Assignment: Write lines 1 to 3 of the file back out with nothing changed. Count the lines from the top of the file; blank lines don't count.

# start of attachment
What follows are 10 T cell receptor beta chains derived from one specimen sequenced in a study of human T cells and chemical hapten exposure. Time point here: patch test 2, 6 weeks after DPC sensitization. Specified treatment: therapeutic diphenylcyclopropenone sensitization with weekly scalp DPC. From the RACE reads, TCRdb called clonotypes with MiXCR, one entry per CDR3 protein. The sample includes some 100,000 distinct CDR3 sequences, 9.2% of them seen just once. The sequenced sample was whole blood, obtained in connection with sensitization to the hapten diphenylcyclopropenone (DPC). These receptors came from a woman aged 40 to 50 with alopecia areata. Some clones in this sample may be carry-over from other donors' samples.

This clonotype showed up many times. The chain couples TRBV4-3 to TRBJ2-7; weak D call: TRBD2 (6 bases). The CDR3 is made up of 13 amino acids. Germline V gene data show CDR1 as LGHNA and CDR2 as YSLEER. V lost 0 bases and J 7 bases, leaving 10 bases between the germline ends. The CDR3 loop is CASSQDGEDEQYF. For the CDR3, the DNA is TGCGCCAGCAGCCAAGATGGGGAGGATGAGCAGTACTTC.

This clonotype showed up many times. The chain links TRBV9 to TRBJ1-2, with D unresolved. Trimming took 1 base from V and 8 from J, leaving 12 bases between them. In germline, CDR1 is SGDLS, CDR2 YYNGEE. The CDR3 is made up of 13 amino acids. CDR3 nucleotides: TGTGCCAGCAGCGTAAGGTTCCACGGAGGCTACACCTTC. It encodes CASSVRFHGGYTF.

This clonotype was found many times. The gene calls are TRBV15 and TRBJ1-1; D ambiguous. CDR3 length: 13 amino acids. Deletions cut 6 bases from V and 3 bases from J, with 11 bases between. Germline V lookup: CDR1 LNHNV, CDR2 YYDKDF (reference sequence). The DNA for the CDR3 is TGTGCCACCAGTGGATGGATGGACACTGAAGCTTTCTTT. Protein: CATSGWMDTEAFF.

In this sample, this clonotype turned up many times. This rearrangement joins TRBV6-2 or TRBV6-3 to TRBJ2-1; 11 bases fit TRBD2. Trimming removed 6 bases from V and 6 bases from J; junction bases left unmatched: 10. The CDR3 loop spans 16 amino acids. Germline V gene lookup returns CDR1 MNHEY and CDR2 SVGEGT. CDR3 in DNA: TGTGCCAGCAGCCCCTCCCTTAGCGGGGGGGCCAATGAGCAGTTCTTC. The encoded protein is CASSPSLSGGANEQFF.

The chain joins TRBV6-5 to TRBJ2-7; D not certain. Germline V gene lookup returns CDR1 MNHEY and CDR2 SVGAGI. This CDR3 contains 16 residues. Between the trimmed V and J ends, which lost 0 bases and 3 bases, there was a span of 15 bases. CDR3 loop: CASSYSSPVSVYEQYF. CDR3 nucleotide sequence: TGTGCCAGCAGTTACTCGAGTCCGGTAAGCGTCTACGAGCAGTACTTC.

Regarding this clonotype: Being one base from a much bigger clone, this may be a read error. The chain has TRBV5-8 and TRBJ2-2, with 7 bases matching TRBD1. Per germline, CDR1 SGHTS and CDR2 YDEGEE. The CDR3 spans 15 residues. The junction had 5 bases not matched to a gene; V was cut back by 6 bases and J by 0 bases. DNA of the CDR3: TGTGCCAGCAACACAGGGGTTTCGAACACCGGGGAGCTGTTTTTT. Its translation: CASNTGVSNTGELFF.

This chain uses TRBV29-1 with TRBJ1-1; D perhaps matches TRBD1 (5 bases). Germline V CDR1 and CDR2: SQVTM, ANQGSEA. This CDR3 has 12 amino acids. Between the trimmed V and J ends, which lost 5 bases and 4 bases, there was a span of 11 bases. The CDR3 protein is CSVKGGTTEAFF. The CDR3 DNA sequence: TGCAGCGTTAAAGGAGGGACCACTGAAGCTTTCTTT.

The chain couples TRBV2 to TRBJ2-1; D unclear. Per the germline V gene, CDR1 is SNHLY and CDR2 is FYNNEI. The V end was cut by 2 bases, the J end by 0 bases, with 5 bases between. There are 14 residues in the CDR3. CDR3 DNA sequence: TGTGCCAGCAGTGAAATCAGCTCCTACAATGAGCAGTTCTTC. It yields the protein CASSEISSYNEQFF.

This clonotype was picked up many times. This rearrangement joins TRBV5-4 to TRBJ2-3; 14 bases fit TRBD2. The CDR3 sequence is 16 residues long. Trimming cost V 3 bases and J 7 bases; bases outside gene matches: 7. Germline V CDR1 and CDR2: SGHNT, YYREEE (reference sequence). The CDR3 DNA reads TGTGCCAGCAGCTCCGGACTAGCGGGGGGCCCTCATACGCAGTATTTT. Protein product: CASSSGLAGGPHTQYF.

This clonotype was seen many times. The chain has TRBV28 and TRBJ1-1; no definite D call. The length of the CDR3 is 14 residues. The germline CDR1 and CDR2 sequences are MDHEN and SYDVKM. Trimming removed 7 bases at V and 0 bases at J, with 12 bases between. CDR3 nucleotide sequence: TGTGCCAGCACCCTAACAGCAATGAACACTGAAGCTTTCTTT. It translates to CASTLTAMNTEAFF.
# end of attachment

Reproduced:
What follows are 10 T cell receptor beta chains derived from one specimen sequenced in a study of human T cells and chemical hapten exposure. Time point here: patch test 2, 6 weeks after DPC sensitization. Specified treatment: therapeutic diphenylcyclopropenone sensitization with weekly scalp DPC. From the RACE reads, TCRdb called clonotypes with MiXCR, one entry per CDR3 protein. The sample includes some 100,000 distinct CDR3 sequences, 9.2% of them seen just once. The sequenced sample was whole blood, obtained in connection with sensitization to the hapten diphenylcyclopropenone (DPC). These receptors came from a woman aged 40 to 50 with alopecia areata. Some clones in this sample may be carry-over from other donors' samples.

This clonotype showed up many times. The chain couples TRBV4-3 to TRBJ2-7; weak D call: TRBD2 (6 bases). The CDR3 is made up of 13 amino acids. Germline V gene data show CDR1 as LGHNA and CDR2 as YSLEER. V lost 0 bases and J 7 bases, leaving 10 bases between the germline ends. The CDR3 loop is CASSQDGEDEQYF. For the CDR3, the DNA is TGCGCCAGCAGCCAAGATGGGGAGGATGAGCAGTACTTC.

This clonotype showed up many times. The chain links TRBV9 to TRBJ1-2, with D unresolved. Trimming took 1 base from V and 8 from J, leaving 12 bases between them. In germline, CDR1 is SGDLS, CDR2 YYNGEE. The CDR3 is made up of 13 amino acids. CDR3 nucleotides: TGTGCCAGCAGCGTAAGGTTCCACGGAGGCTACACCTTC. It encodes CASSVRFHGGYTF.